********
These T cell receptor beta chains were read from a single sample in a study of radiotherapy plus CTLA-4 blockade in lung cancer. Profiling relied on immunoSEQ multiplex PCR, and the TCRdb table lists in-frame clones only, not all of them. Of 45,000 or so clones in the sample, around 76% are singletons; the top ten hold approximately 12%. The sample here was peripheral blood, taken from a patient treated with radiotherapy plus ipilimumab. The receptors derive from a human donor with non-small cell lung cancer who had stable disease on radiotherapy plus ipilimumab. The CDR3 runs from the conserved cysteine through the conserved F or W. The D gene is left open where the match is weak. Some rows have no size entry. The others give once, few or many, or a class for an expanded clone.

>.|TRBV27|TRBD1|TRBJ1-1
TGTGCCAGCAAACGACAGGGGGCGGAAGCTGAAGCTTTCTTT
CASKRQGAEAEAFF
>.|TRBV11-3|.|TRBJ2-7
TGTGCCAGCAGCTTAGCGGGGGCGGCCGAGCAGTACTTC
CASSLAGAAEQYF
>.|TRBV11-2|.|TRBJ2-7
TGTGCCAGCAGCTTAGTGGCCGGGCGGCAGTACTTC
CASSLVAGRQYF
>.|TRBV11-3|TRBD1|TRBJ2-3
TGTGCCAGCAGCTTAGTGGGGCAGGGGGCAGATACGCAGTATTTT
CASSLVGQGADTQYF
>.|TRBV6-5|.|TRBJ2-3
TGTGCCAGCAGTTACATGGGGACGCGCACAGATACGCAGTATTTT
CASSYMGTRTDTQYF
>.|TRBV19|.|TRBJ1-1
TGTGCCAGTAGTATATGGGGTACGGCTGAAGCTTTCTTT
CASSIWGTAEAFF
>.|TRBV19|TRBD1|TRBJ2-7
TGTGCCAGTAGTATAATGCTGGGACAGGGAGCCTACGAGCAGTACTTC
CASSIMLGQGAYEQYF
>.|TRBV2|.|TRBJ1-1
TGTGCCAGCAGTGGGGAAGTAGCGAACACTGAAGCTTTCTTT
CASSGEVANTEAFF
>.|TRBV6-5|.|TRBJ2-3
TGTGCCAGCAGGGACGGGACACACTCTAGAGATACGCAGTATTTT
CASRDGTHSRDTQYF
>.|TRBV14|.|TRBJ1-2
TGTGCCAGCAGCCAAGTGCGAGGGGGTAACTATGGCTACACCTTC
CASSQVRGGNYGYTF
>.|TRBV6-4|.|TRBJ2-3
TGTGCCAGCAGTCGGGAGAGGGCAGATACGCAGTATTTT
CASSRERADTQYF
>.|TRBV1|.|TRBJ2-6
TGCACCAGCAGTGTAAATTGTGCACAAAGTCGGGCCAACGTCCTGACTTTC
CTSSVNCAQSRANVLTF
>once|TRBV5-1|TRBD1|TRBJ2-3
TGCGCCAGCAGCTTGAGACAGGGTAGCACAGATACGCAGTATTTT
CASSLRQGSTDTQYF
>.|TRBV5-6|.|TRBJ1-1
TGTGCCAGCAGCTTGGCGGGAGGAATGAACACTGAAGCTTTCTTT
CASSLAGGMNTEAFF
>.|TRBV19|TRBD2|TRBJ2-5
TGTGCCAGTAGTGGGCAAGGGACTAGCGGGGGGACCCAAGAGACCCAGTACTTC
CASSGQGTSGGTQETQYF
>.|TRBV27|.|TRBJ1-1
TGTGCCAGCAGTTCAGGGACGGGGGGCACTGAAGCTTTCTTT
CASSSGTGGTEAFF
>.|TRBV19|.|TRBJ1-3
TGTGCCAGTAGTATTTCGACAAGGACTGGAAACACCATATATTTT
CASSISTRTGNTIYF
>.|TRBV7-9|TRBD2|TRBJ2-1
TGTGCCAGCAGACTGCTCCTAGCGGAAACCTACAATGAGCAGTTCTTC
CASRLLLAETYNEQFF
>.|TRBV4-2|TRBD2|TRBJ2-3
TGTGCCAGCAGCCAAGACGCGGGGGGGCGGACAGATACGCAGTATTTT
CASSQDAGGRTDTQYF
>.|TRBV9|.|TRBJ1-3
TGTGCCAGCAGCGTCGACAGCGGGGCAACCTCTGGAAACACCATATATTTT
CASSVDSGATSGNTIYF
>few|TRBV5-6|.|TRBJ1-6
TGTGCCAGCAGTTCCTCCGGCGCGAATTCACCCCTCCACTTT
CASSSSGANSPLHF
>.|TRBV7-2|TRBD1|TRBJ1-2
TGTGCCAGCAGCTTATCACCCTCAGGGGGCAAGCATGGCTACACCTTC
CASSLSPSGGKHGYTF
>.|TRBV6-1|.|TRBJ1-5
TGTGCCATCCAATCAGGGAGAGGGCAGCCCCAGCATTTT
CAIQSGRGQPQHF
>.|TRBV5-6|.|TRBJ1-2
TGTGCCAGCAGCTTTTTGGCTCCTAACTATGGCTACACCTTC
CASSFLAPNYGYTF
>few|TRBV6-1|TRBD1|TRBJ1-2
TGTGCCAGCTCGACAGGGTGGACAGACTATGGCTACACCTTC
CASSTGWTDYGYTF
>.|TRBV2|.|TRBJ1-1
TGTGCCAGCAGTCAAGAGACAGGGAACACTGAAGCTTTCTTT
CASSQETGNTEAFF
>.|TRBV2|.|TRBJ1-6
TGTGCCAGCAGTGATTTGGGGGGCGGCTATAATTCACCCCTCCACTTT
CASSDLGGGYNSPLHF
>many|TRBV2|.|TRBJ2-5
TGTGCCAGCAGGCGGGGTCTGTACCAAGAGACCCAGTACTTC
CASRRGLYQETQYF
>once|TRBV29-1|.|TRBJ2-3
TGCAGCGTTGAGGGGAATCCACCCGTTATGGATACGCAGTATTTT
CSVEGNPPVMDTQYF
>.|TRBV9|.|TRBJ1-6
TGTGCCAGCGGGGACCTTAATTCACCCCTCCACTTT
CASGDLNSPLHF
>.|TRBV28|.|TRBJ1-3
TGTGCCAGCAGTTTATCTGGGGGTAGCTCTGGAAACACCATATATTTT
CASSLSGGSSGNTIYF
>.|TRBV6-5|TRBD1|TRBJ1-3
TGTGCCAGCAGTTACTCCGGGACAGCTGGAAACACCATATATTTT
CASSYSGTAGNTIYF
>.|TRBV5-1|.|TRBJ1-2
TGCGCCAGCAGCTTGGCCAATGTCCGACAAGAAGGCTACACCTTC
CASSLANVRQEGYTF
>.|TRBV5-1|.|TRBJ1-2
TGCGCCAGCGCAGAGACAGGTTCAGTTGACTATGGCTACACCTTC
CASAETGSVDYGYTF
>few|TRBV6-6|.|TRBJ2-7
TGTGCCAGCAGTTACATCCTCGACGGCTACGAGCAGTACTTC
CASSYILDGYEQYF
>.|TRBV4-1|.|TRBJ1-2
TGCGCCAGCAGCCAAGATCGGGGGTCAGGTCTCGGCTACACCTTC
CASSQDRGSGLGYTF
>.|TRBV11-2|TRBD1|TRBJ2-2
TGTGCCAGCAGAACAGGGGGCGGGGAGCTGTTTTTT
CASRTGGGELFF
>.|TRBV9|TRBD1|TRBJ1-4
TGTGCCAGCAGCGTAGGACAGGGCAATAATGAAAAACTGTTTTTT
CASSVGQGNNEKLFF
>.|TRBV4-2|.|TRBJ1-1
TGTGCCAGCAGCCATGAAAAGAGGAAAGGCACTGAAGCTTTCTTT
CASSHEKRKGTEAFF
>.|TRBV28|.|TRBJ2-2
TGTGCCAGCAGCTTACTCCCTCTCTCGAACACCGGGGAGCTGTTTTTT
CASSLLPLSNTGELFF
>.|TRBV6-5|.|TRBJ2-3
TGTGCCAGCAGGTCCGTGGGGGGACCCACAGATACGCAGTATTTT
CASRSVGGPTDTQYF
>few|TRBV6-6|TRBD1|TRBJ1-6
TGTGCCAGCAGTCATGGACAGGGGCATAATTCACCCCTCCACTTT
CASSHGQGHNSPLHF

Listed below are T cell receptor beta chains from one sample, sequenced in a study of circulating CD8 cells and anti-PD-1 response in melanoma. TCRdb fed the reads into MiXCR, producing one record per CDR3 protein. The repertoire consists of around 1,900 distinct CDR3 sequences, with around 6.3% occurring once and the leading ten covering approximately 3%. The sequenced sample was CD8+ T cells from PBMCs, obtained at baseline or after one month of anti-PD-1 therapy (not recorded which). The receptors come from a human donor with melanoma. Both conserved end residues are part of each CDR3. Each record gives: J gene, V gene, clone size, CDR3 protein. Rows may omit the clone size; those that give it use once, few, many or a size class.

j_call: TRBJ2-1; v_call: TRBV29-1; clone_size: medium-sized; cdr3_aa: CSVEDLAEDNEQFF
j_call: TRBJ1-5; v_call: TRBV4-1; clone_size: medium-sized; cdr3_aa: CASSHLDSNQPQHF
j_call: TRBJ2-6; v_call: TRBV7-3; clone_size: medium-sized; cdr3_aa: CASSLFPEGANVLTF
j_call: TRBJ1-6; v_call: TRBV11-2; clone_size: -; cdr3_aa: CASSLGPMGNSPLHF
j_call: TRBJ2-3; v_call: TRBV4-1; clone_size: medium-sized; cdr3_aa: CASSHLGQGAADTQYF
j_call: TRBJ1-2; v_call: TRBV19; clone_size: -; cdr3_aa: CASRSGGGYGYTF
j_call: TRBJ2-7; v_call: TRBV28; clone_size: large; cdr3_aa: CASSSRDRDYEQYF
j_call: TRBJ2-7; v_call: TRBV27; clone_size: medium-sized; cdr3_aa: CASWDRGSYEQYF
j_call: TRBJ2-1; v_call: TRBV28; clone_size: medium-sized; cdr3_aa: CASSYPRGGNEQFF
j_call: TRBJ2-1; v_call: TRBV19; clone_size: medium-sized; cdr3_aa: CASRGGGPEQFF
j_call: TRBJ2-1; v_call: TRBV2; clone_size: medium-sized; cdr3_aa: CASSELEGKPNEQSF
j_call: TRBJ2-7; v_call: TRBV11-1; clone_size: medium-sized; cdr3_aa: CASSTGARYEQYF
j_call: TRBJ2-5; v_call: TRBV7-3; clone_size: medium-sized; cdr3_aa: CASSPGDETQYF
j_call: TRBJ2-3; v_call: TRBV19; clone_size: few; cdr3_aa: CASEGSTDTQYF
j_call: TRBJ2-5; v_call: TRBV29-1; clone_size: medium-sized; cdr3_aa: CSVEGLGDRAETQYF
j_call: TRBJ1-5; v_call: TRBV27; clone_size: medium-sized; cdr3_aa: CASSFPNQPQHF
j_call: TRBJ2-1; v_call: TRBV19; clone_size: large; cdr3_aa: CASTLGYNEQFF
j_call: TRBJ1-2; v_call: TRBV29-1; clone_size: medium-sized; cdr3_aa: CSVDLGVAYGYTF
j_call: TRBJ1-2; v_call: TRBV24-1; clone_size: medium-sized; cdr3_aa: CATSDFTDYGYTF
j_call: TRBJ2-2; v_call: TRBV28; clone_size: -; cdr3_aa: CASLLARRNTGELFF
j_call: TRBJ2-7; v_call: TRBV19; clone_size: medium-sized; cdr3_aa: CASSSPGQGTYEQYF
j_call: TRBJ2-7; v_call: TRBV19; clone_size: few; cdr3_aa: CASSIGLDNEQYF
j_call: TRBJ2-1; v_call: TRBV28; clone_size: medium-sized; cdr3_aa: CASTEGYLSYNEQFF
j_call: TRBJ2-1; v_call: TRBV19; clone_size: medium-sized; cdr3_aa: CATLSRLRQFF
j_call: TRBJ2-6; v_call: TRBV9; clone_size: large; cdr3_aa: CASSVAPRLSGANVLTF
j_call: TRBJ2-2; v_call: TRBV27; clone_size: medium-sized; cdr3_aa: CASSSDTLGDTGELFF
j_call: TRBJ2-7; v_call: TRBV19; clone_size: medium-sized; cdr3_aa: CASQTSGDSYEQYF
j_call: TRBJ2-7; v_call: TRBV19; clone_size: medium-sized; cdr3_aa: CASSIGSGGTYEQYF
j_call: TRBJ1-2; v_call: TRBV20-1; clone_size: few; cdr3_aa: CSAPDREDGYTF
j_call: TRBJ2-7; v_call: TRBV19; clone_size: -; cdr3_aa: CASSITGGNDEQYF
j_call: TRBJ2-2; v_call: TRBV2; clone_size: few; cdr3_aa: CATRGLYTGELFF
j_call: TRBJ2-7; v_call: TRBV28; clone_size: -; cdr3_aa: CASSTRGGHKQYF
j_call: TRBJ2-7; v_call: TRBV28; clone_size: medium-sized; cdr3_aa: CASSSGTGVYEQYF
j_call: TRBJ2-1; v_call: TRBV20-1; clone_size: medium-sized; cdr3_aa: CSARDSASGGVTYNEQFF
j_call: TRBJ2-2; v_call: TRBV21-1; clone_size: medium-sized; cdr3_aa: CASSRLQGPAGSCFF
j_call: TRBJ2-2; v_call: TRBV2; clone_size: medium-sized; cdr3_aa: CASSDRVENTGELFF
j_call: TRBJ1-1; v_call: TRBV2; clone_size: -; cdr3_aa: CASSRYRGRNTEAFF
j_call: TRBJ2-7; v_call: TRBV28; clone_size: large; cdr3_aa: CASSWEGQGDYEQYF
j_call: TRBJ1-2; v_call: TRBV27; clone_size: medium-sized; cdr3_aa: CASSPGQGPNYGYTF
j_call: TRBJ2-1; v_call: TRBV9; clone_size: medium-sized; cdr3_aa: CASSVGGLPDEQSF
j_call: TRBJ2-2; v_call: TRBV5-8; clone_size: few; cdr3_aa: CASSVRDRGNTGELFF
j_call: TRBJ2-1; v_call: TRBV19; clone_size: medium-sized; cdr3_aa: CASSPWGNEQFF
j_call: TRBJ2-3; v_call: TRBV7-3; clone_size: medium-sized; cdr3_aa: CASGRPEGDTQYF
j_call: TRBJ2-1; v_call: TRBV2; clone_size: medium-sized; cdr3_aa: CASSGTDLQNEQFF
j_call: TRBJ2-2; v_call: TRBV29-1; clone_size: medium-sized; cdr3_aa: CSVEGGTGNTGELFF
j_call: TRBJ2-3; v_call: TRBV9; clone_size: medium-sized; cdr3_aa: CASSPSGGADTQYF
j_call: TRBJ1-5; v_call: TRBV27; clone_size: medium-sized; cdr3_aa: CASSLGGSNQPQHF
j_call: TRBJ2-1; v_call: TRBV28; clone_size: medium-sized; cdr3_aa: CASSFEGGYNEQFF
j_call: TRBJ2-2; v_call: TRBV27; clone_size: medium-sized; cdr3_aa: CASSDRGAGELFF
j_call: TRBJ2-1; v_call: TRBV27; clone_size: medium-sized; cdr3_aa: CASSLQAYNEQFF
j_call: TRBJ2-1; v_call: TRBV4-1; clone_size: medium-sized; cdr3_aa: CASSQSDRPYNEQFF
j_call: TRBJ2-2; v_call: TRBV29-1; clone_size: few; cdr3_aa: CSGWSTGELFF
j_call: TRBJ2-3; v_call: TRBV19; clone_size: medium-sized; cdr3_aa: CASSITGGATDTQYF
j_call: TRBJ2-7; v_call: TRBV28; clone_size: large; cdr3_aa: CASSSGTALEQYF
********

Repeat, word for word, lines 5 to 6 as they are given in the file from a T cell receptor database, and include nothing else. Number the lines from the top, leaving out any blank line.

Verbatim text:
>.|TRBV11-3|.|TRBJ2-7
TGTGCCAGCAGCTTAGCGGGGGCGGCCGAGCAGTACTTC